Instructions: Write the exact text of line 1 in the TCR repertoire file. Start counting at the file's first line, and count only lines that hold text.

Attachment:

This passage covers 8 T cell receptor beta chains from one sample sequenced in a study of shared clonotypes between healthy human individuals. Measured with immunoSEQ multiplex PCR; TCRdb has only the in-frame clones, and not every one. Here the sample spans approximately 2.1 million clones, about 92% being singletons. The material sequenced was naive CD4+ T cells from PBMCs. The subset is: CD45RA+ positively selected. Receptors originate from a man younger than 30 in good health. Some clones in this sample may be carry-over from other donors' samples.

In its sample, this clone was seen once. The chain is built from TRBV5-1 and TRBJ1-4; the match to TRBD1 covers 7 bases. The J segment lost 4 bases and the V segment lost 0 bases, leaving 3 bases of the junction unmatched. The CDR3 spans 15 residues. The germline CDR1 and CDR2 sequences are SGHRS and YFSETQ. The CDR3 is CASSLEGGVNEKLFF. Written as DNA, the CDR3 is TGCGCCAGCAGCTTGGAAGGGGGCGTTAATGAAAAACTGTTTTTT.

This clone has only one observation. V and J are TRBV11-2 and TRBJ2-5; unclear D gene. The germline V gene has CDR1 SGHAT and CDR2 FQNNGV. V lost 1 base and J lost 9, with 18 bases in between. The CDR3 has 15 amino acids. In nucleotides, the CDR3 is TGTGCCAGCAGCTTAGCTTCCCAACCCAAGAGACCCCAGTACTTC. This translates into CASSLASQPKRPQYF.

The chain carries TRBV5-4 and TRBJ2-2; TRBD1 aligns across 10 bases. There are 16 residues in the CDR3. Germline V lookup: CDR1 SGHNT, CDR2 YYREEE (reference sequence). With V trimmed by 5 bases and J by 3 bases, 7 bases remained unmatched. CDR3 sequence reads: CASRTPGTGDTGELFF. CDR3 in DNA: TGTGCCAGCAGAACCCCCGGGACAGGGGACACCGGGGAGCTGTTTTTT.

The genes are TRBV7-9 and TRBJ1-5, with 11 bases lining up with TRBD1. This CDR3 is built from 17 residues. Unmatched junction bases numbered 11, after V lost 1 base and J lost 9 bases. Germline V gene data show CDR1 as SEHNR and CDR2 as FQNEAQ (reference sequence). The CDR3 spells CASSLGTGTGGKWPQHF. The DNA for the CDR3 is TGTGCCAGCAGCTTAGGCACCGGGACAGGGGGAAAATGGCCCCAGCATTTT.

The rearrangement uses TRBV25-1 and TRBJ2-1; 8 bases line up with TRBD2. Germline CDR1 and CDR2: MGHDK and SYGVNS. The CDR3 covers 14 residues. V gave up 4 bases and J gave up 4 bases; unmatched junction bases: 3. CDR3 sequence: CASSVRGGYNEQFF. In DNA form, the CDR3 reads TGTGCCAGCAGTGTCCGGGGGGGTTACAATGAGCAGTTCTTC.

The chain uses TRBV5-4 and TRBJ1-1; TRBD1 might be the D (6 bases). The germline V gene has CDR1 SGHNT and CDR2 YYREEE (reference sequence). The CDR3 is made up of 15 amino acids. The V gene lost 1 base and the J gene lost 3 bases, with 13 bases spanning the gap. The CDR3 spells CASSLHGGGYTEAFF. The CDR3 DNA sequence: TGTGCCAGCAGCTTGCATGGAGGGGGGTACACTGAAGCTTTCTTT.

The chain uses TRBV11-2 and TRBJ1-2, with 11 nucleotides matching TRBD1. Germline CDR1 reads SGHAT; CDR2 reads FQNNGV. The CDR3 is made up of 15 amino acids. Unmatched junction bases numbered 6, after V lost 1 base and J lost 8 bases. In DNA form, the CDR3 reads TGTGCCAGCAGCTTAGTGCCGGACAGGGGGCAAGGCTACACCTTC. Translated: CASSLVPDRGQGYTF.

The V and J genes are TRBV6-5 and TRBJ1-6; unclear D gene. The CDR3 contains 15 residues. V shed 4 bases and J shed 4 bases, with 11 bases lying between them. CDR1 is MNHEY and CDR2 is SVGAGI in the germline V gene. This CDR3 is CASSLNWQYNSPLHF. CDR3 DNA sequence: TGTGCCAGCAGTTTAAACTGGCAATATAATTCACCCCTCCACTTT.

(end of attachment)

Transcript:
This passage covers 8 T cell receptor beta chains from one sample sequenced in a study of shared clonotypes between healthy human individuals. Measured with immunoSEQ multiplex PCR; TCRdb has only the in-frame clones, and not every one. Here the sample spans approximately 2.1 million clones, about 92% being singletons. The material sequenced was naive CD4+ T cells from PBMCs. The subset is: CD45RA+ positively selected. Receptors originate from a man younger than 30 in good health. Some clones in this sample may be carry-over from other donors' samples.